The Orchid season in North Cyprus

orchid season north cyprus

Brian and Eileen Anderson, keen botanists and authors of several Sunflower guides, are soaking up the lovely weather and walking in North Cyprus, their second home. They write:

“If anything brings delight to the eyes of a botanist, it is that dark red terra-rossa soil formed from the weathering of limestone under a hot Mediterranean sun. It holds the promise of a rich array of orchids and wild flowers alike. North Cyprus could easily have invented terra-rossa. The craggy Kyrenia Mountains in North Cyprus, once the home of castles, kings and crusaders, offers 160kms of limestone habitats — at least half of it north facing. With all the right elements in place, it can hardly fail to produce an abundance of orchids and wild flowers.

There is no more enjoyable way to discover the flowers than stepping out along the mountain tracks and trails, exploring with our guide ‘Walk & Eat North Cyprus’. Late February visitors usually follow the lower trails to find Ophrys elegans and Orchis syriaca (Walk 1 in our guide ‘Walk & Eat North Cyprus’). By early March the season is advancing rapidly with many Ophrys species on show, Ophrys albanica, O. attica, O. umbilicata, O. lapethica, O. flavomarginata and the rare Orchis punctulata all just coming into flower (Walks 3, 4, 7 and 8). At higher altitude Orchis anatolica (Walks 4 and 7) is abundant where it occurs and now, in mid-season, one of the stars, the endemic Ophrys kotschy, is not difficult to find and is locally common in some areas. The mammosa group continue to tease with Ophrys mammosa suddenly replaced with the otherwise identical but much taller Ophrys hystera and the similar Ophrys morio. When Orchis sancta and Orchis coriophora (found on a number of walks) make an appearance in early May the orchid season is drawing to a close.”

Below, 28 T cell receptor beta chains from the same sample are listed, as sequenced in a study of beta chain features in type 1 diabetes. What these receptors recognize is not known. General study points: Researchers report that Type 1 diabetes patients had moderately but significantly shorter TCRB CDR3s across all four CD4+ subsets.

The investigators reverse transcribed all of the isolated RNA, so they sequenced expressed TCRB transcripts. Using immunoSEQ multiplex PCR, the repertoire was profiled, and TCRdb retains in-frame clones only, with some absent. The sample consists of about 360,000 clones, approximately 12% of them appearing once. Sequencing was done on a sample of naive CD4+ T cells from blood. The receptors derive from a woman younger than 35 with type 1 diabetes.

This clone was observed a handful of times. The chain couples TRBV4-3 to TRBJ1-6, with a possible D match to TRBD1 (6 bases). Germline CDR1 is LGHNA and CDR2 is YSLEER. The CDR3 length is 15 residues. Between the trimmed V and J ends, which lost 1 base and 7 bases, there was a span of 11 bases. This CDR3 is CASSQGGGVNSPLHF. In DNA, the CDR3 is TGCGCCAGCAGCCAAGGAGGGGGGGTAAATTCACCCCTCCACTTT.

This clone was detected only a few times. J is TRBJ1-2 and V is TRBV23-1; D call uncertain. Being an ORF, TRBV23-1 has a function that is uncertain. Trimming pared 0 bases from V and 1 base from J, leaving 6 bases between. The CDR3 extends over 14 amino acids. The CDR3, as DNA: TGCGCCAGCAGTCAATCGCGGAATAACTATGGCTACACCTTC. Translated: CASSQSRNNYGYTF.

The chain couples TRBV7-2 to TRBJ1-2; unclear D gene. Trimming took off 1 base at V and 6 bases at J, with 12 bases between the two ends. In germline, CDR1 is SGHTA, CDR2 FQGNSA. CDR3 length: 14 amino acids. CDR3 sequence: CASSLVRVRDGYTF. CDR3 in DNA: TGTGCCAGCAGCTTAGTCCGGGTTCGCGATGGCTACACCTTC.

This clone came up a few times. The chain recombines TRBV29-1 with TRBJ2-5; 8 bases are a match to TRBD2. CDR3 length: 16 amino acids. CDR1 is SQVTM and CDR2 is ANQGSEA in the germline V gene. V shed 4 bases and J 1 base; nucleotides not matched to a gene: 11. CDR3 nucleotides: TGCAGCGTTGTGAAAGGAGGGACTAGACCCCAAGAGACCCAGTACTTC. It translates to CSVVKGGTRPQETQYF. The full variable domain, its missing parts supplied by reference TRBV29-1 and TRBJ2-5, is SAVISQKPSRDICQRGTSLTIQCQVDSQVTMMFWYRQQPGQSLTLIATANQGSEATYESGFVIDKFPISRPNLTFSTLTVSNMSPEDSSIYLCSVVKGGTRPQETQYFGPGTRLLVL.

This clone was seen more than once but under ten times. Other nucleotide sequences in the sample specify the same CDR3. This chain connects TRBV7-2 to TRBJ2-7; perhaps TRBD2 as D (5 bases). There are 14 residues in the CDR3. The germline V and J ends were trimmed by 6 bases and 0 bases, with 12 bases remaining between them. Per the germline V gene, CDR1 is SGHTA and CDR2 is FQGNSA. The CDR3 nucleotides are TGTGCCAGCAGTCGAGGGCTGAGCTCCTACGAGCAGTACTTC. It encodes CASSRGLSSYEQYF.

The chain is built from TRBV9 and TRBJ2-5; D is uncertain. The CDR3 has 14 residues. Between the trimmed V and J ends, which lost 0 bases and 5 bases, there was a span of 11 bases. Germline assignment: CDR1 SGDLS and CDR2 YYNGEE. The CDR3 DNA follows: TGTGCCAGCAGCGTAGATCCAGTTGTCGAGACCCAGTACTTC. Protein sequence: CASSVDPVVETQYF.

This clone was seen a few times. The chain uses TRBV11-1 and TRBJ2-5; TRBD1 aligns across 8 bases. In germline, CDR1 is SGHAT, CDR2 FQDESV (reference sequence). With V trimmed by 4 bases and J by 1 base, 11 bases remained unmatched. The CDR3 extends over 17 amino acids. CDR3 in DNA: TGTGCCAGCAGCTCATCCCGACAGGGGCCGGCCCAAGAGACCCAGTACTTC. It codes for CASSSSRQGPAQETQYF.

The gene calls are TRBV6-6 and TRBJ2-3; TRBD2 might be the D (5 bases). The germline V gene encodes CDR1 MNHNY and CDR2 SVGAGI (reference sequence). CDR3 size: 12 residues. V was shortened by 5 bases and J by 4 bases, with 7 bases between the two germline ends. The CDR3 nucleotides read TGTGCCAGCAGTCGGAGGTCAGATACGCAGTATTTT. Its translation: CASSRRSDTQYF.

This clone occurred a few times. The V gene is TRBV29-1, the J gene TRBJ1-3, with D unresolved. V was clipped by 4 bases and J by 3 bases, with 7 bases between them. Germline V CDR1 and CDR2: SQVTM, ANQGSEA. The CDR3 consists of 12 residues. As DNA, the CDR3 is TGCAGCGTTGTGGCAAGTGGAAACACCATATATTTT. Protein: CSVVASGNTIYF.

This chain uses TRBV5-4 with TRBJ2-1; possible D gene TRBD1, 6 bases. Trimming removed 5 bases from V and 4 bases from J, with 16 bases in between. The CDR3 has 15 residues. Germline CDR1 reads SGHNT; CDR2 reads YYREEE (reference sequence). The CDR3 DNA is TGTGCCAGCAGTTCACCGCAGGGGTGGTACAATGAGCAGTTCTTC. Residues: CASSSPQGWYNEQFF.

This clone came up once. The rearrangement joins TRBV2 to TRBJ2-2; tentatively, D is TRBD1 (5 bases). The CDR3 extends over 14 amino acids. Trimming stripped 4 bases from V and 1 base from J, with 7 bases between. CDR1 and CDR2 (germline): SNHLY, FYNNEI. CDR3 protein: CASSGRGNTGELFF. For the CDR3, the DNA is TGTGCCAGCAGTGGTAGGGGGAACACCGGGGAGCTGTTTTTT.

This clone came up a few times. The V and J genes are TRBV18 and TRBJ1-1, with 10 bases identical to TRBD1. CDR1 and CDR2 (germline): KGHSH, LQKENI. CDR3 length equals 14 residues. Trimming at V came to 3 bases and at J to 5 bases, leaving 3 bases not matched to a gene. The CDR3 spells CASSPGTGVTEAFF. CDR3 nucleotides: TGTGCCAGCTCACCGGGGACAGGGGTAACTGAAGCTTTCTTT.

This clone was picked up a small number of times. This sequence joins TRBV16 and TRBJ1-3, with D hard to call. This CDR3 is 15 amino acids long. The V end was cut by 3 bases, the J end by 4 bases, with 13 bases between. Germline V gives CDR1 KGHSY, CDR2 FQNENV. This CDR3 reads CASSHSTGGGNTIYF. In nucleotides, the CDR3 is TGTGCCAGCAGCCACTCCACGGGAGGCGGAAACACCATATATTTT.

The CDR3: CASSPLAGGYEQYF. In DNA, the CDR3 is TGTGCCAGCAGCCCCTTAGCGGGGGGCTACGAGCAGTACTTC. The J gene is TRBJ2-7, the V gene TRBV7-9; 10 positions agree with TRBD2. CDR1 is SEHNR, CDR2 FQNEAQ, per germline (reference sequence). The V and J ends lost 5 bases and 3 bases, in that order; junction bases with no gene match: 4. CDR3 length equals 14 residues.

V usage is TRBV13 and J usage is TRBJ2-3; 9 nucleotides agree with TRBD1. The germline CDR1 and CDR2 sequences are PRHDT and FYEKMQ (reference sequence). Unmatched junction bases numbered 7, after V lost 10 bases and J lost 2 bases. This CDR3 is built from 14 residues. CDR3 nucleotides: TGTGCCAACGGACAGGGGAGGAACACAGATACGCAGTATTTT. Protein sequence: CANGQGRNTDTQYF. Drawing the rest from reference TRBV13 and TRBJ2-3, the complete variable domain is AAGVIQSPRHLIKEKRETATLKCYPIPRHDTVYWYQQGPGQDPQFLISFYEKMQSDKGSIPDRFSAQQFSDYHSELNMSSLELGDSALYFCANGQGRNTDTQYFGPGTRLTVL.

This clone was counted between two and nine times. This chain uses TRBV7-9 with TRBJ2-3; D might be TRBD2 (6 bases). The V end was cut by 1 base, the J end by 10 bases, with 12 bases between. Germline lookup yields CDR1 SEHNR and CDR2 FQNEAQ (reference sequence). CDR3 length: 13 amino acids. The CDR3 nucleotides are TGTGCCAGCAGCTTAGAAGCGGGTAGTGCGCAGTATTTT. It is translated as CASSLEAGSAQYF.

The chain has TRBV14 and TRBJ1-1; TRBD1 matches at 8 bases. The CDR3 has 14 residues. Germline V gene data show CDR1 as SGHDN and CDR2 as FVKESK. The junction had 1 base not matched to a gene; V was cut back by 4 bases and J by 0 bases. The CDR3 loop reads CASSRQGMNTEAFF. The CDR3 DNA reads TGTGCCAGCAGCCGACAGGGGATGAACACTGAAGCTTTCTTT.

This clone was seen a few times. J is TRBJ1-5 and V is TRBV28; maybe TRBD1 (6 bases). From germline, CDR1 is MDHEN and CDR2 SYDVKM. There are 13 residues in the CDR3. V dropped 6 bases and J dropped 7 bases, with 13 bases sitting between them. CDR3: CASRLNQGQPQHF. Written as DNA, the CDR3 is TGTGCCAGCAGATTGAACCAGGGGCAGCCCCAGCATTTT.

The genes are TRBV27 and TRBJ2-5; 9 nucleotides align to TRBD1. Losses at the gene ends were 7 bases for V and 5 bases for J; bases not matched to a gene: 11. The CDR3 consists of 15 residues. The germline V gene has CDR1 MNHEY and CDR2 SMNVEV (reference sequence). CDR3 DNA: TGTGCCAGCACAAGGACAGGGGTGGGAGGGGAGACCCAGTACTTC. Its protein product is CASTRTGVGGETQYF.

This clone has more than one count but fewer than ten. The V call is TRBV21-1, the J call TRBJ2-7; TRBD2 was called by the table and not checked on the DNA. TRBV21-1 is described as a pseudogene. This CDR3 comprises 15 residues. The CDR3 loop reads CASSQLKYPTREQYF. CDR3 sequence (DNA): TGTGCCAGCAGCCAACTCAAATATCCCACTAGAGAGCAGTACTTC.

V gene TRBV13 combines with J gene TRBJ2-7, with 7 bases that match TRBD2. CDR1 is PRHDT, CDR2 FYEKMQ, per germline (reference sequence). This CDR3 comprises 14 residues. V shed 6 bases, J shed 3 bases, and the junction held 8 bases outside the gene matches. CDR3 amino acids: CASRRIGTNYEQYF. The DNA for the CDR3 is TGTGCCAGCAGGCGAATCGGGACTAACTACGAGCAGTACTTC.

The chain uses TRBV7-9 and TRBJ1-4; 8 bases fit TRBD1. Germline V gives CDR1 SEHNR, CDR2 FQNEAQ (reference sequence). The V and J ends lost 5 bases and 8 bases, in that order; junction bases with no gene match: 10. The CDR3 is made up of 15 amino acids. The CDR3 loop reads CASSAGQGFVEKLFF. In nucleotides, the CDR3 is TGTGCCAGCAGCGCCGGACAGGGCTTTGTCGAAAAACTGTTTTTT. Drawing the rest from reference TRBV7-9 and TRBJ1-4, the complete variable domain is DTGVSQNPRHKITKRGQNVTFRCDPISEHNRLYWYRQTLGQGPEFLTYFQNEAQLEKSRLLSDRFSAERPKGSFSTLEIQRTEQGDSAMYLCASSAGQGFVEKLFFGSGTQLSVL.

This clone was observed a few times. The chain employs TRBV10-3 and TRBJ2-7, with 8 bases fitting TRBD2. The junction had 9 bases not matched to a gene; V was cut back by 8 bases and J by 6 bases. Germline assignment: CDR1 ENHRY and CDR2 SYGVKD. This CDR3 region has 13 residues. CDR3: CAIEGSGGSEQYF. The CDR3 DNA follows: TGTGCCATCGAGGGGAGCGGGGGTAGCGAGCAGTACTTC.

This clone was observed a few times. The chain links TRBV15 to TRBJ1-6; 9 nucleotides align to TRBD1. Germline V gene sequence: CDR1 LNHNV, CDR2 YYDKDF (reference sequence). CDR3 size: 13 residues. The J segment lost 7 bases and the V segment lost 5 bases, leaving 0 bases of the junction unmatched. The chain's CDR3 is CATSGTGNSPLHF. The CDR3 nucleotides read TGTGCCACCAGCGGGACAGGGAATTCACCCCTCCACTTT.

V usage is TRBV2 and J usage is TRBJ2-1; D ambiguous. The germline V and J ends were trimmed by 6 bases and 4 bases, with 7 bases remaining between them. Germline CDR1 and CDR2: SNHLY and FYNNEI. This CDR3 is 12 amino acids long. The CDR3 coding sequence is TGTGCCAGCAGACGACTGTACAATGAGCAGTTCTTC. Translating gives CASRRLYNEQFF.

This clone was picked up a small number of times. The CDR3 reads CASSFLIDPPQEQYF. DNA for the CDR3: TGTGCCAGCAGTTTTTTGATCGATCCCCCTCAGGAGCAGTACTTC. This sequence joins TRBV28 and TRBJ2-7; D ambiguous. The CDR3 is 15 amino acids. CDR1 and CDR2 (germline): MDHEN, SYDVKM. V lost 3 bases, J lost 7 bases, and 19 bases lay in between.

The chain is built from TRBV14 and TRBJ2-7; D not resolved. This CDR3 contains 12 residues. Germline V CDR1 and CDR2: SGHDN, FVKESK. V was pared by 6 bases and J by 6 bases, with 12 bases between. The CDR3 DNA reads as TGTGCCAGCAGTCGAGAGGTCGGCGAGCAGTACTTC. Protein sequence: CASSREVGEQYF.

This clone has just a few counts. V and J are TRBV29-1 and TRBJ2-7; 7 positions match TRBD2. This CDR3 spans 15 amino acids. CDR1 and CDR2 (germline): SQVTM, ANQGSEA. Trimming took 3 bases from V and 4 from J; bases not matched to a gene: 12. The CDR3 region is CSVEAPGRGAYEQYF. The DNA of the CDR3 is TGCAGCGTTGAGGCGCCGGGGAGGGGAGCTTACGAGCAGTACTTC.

For illustrations and more information on the orchids you’ll see when touring or walking in North Cyprus log on to

Brian and Eileen Anderson (authors of the Sunflower ‘Landscapes’ guides to Algarve, Lesvos and Samos and the ‘Walk & Eat guides to North Cyprus, Kefalonia and Rhodes)